Saturday, December 17, 2011

Rig Ved to the Search Of God :Vivek Sharma

Rig Veda to particle physics

New Delhi, Dec. 13: Physicist Vivek Sharma who was born in Muzaffarpur, Bihar, and now leads an international group hunting for the Higgs boson sees the search as an attempt to seek out answers to questions posed in the Rig Veda.

Sharma, who went to a Kendriya Vidyalaya in Pune and pursued master's in physics at the Indian Institute of Technology, Kanpur, says he was drawn to experimental particle physics after learning Rig Veda hymns from his mother, a Sanskrit scholar. The ancient text has a hymn on creation that speculates on the origin of the universe and describes a period when "all that existed was void and formless".

"It was a shock, it left an impression in my mind. Thousands of years ago people were contemplating our origins," said Sharma, a professor at the University of California, San Diego, and head of a Higgs search team at CERN, the European research laboratory.

He was still a high school student but began thinking how modern technology might be used to probe creation. The Higgs boson, the subatomic particle that Sharma and his colleagues are looking for, was predicted in the 1960s to explain the origin of mass.

A discovery of the Higgs boson is important for physicists because it is the last missing, or unseen, piece of a bedrock theory of physics called the Standard Model that explains all the forces and particles in nature except gravity.

Sharma moved to the US in 1984, treating higher studies in the US as a route to plunge into experimental physics requiring expensive machines ' particle accelerators ' but spent five years at CERN in the early 1990s where he discovered two new subatomic particles, including a cousin of the proton, but five times heavier.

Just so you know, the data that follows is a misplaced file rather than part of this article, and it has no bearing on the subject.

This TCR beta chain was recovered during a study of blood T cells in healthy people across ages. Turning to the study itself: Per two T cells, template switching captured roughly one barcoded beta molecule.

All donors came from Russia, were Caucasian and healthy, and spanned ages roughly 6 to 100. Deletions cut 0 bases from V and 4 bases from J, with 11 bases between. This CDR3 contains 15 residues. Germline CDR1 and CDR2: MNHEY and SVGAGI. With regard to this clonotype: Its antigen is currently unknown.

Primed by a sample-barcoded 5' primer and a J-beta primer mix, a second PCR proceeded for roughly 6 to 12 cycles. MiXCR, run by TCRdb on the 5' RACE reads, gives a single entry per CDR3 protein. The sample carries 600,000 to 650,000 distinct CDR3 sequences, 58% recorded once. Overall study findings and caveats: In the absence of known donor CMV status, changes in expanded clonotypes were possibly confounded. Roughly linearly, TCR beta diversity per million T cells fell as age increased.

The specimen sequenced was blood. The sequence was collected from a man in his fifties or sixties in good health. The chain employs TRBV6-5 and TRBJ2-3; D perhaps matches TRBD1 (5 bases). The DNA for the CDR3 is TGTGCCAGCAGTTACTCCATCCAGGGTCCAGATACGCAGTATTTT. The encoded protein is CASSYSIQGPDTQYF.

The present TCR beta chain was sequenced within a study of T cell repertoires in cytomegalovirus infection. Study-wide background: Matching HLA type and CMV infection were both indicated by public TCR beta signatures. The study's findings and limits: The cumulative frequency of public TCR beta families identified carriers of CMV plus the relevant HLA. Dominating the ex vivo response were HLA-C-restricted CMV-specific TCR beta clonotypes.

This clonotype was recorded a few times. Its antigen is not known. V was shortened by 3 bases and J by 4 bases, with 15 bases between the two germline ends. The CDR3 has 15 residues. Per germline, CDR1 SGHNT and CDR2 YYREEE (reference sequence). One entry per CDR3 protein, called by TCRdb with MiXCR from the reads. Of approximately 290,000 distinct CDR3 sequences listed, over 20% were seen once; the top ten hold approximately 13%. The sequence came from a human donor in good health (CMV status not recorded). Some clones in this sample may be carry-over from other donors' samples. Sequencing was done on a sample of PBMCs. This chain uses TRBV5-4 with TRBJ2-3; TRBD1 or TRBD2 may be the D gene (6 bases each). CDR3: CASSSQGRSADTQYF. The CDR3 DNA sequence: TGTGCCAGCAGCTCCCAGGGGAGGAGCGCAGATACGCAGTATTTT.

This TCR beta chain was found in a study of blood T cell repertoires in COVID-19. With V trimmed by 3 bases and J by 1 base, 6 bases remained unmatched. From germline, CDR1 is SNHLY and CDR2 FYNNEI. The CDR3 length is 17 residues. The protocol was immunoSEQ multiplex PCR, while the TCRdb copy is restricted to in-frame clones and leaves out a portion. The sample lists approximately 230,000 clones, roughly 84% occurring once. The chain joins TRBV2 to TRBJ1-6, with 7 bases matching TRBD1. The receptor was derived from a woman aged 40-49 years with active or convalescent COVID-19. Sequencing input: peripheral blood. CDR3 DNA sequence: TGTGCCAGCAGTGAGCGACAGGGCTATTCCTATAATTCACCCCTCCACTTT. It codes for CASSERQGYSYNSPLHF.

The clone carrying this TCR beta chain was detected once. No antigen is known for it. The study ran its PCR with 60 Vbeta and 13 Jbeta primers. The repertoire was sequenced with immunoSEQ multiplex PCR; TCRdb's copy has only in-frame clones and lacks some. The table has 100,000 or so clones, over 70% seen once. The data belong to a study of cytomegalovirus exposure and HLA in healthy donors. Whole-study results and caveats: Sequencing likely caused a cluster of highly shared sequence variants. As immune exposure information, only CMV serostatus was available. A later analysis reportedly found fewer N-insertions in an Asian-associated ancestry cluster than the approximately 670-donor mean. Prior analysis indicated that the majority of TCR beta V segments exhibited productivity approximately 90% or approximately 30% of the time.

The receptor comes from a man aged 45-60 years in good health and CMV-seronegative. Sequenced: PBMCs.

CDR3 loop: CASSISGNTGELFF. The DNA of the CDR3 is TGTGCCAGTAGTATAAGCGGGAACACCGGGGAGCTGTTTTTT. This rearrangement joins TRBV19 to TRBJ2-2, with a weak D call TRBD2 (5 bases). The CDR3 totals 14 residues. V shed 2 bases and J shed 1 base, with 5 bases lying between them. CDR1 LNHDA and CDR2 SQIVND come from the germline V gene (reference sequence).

His enthusiasm for experimental physics emerges in his talks ' whether delivered to fellow-physicists or aspiring students. It also appears to temper any emotions that might spring each time particle detectors at CERN spot signals resembling traces of the Higgs boson.

"Experiments will ultimately tell us what is right and what is wrong," he said. In the coming months, Sharma and his colleagues will refine their analyses and combine the data from the two main particle detectors looking for the Higgs boson.

"Our curiosity about our origins doesn't change anybody's life, but there is a satisfaction from understanding such things," Sharma said in a telephone interview ahead of the CERN seminar where scientists presented their latest results from the Higgs search.

"But when we build machines like the Large Hadron Collider (the particle accelerator at CERN where proton-proton collisions are used to search for the Higgs boson), it requires us to invent new technologies that can change people's lives," he said.

The World Wide Web was created at CERN to help physicists move data around between different computers in a seamless fashion. "It's a great example of how something that is good for physicists turned out to be fantastic for the public," Sharma said.

New technologies and ideas that are born in experimental physics laboratories may have implications in information technology and medicine. "Our goals are esoteric, but what sometimes comes out benefits the public," he said.

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